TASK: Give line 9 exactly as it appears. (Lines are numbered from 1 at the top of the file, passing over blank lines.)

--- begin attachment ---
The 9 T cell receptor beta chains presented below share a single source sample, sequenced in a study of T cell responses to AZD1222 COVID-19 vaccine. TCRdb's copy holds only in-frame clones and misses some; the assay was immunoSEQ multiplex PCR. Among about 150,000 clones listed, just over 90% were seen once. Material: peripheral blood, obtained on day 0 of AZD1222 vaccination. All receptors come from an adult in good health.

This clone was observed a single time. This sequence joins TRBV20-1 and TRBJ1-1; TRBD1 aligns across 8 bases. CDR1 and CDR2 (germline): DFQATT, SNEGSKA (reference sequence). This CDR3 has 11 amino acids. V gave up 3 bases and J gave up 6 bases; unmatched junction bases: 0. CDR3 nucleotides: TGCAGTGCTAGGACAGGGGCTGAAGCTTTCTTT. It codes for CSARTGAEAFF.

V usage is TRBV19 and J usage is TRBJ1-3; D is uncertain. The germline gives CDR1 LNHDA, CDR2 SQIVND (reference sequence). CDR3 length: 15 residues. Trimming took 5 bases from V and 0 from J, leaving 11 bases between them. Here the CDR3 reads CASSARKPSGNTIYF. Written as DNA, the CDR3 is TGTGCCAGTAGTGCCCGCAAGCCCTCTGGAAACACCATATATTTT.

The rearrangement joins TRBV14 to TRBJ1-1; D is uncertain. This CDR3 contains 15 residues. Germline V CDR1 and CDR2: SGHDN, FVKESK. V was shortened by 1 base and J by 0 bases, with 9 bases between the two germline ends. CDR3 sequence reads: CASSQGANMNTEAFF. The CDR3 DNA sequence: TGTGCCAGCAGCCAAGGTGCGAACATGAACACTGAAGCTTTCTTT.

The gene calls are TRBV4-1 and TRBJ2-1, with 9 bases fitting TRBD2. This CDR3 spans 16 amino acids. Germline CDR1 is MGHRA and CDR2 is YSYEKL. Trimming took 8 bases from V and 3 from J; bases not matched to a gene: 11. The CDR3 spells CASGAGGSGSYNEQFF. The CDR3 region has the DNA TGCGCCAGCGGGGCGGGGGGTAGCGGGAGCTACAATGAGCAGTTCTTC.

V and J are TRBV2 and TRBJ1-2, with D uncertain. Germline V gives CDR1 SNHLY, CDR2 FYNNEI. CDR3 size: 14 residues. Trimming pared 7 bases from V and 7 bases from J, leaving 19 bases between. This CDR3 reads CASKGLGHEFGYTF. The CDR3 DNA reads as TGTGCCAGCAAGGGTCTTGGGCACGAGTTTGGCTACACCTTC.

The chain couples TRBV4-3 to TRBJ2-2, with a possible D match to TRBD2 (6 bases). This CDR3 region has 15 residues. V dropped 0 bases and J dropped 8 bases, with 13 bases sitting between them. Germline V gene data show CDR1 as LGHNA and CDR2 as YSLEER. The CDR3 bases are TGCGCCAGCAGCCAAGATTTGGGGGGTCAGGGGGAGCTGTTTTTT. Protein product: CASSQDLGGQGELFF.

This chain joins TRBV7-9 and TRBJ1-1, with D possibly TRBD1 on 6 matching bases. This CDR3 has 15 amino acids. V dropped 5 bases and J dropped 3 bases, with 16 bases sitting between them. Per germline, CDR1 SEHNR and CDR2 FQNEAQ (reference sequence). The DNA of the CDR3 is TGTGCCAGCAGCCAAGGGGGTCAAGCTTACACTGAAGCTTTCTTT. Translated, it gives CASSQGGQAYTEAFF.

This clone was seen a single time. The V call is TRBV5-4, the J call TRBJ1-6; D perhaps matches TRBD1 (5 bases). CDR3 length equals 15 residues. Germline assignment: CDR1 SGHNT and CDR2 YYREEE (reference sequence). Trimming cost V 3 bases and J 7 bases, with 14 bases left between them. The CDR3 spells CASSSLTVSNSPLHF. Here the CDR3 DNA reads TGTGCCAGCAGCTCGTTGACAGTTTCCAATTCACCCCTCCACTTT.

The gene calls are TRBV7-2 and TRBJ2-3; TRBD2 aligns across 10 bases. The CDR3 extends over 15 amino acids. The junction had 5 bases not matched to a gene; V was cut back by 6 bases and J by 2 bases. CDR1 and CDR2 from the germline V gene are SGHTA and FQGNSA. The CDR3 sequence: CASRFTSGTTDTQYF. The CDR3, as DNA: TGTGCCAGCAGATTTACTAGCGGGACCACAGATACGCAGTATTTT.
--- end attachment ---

This clone was seen a single time. The V call is TRBV5-4, the J call TRBJ1-6; D perhaps matches TRBD1 (5 bases). CDR3 length equals 15 residues. Germline assignment: CDR1 SGHNT and CDR2 YYREEE (reference sequence). Trimming cost V 3 bases and J 7 bases, with 14 bases left between them. The CDR3 spells CASSSLTVSNSPLHF. Here the CDR3 DNA reads TGTGCCAGCAGCTCGTTGACAGTTTCCAATTCACCCCTCCACTTT.